Outline and evaluate the view that religion is losing its significance in the contemporary UK. [33mk]

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Vasudev Sharan
Lawrence School, Lovedale

Outline and evaluate the view that religion is losing its significance in contemporary UK? [33mk]

An absolute position on, ‘religion is losing its significance in contemporary UK’ is problematic. In other words, any discussion on whether British society is undergoing secularisation is in turn informed by the discussant’s view of religion itself. For instance, if religion is defined in substantive terms (cognate of sacred and supernatural) evidence of secularisation of British society may become more apparent. However, seen from a functionalist perspective, other evidences would become more conspicuous to indicate that religion is still a potent force in British social life.

Sociologists who believe that the British society is undergoing or has undergone significant secularisation are inclined to see that there has been a major displacement of religious belief, practice and sense of community from the moral life of society (Victor Lidz, 1979, Secularisation Ethical Life and Religion in Modern Societies).

Statistics collected pertaining to drop in Church attendance and memberships have been popular evidence for secularisation.

Wilson (2005) reported as against about 13% church attendance of adult population in the 60s it fell to 6.3% in 2005. Gill et al (1998) in a survey found that as against 23% in 1950, 43% in 1996 responded that they were not part of a religion. Young and Wilmott in another research reported that a survey result indicated only 15% of respondents spent their leisure in attending church as against 52% spending such time in a pub. A Home Office Citizenship Survey in 2004 indicated that only 10% of young persons (16-24 yr old) said they ‘belonged to a religion’. For aged 25 to 49 it was 43% and for the over 50s it was 47%. The age bias not withstanding this could be an indicator of the changing role of religion amongst Britons. Terry Sanderson (1999) a spokesman for National Secular Society held that the church is even losing its ‘core business’, that is to ‘hatch’, ‘match’ and ‘dispatch’ (baptise, marry and burry people). Brierley (2001) said, weddings in church are only 40% as against 75% 30 years ago. Baptisation of children in the Church of England in 1930s was 7 out of 10. In 2005 the proportion fell to 1 in 7. Funerals by the same church fell by 11% between 2000 – 2005.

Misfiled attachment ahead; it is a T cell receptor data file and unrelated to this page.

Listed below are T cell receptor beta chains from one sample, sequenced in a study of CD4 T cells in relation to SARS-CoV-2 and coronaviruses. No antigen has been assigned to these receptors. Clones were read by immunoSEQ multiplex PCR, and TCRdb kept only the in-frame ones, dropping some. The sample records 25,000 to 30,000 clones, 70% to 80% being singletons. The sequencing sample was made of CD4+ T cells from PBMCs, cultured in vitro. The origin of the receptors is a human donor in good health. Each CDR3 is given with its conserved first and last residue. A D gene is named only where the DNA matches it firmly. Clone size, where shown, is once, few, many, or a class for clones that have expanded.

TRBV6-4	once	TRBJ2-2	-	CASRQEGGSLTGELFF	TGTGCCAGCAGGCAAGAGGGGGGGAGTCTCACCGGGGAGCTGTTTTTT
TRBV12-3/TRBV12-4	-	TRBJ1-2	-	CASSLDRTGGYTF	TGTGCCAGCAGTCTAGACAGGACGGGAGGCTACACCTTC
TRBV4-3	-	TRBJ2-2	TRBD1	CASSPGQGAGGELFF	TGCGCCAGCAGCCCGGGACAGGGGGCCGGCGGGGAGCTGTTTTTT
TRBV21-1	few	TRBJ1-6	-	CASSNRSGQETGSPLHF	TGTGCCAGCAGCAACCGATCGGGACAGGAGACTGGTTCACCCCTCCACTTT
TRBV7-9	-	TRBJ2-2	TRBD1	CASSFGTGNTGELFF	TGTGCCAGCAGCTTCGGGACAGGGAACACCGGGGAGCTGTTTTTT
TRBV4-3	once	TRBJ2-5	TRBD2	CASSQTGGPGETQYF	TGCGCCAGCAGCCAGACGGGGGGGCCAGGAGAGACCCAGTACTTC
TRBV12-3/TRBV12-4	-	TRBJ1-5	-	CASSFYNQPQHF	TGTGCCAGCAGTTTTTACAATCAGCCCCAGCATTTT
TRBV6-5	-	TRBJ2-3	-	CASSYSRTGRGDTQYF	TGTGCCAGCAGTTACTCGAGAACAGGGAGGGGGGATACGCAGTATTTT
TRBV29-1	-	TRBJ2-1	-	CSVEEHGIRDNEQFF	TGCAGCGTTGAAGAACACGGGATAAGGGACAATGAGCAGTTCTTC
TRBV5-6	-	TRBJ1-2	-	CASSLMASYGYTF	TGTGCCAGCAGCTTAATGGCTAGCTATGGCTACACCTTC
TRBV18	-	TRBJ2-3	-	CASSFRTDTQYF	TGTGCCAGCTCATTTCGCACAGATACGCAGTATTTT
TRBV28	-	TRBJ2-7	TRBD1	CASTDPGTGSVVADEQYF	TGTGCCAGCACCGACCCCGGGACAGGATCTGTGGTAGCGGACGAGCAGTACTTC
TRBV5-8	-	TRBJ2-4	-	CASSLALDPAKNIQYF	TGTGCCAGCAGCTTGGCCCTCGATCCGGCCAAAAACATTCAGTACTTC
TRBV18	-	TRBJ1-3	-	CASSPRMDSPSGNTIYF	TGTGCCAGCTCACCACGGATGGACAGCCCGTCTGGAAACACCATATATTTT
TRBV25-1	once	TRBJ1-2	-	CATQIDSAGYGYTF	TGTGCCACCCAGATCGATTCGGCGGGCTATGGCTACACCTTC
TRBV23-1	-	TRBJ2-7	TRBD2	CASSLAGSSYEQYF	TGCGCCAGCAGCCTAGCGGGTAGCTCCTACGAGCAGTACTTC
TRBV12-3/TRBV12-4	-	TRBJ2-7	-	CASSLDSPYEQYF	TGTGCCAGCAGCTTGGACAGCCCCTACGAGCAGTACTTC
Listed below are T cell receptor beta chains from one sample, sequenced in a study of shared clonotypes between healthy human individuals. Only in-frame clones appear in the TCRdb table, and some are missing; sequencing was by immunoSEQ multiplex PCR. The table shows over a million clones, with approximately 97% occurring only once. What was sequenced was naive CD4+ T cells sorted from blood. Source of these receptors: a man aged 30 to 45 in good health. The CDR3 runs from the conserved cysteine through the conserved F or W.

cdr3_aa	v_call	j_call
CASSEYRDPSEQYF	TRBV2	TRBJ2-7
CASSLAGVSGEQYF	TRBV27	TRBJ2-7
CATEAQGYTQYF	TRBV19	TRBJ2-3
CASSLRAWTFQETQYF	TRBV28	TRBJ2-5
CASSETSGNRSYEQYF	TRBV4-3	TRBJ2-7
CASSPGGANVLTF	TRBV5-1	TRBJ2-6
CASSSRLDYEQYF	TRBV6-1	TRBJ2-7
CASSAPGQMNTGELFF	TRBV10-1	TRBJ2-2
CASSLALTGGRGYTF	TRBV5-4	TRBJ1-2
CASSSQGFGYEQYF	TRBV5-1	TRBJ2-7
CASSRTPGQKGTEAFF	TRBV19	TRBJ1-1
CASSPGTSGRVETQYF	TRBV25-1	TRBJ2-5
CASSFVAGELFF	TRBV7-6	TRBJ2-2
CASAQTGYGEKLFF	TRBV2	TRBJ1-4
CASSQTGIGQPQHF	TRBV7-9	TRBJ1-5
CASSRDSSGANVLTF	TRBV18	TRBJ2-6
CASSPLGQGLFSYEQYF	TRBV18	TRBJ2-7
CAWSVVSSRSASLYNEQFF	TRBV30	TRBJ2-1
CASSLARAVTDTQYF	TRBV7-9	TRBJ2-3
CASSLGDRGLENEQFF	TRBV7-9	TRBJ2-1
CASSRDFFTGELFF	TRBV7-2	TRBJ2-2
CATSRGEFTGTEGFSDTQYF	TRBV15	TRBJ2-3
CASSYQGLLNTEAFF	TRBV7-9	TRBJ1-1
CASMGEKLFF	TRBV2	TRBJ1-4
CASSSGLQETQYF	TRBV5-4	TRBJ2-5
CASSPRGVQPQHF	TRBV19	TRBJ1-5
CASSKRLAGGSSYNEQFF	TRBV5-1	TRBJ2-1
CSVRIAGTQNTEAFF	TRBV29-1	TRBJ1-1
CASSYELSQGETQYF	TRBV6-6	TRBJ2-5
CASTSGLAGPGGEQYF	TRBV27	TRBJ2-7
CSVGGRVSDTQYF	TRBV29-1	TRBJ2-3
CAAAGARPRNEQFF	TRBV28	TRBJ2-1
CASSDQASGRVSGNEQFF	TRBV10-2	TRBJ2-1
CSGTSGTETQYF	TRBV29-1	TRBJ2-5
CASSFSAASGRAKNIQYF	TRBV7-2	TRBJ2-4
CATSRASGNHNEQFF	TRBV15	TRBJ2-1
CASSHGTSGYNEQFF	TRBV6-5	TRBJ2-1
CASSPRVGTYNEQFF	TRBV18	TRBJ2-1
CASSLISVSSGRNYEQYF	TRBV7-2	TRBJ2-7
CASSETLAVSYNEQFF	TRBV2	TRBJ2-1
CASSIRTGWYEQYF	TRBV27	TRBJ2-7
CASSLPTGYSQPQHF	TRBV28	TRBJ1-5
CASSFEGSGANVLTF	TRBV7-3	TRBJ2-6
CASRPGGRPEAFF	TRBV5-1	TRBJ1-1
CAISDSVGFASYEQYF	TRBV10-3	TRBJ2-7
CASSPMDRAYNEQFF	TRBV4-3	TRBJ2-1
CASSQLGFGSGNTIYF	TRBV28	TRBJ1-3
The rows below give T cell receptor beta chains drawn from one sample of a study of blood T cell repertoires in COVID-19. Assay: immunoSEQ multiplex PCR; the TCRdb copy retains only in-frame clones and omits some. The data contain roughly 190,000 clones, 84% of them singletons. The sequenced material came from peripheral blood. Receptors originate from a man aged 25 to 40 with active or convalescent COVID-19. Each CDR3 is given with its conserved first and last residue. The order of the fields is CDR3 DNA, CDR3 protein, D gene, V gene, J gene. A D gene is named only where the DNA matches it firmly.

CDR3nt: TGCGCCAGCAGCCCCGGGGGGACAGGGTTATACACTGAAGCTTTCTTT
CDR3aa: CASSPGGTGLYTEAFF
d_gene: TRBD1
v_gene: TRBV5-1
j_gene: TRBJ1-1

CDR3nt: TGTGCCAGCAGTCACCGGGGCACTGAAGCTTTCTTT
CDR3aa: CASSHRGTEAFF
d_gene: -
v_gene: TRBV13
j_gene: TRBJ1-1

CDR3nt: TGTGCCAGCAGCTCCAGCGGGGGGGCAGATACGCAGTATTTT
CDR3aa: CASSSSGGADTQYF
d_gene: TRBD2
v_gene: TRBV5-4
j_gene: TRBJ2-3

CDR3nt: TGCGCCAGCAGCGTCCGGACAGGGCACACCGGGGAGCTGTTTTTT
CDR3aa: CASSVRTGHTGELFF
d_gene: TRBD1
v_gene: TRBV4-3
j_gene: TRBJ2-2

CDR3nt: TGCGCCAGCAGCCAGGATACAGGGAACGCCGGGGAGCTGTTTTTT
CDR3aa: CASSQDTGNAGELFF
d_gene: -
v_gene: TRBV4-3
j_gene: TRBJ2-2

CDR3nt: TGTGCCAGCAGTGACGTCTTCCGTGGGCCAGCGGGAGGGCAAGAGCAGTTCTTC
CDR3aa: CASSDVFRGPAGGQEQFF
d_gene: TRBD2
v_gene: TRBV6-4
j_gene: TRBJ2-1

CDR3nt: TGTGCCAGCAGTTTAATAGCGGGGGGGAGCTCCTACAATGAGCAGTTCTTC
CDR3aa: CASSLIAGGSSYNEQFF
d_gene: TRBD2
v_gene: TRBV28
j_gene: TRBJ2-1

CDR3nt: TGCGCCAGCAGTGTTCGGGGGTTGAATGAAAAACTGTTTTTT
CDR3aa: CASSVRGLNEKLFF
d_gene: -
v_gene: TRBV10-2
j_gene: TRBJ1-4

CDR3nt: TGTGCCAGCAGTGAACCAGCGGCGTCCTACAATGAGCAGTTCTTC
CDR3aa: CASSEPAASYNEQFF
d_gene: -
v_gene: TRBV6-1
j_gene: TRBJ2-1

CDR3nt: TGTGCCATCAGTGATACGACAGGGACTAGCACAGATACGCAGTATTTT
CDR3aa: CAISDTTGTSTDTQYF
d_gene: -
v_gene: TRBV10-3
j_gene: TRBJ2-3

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That the British society is indeed increasingly getting secularised is evidenced by several cognate social processes including rationalisation, structural differentiation, social differentiation, religious pluralism, a surge in technological world view, industrialisation, democratisation, urbanisation and international immigration.

Max Weber in his pioneering work -The Protestant Ethics & the Spirit of Capitalism (1905), saw ‘desacrilisation’ as the ‘disenchantment of the world’, the religious world view losing its mystery and magic thus replacing it with technological world view. Further, Berger (1973) argued that Protestantism represented crucial elements of secularism within the tradition of western Christianity itself. Reformation and Enlightenment focusing on the ...

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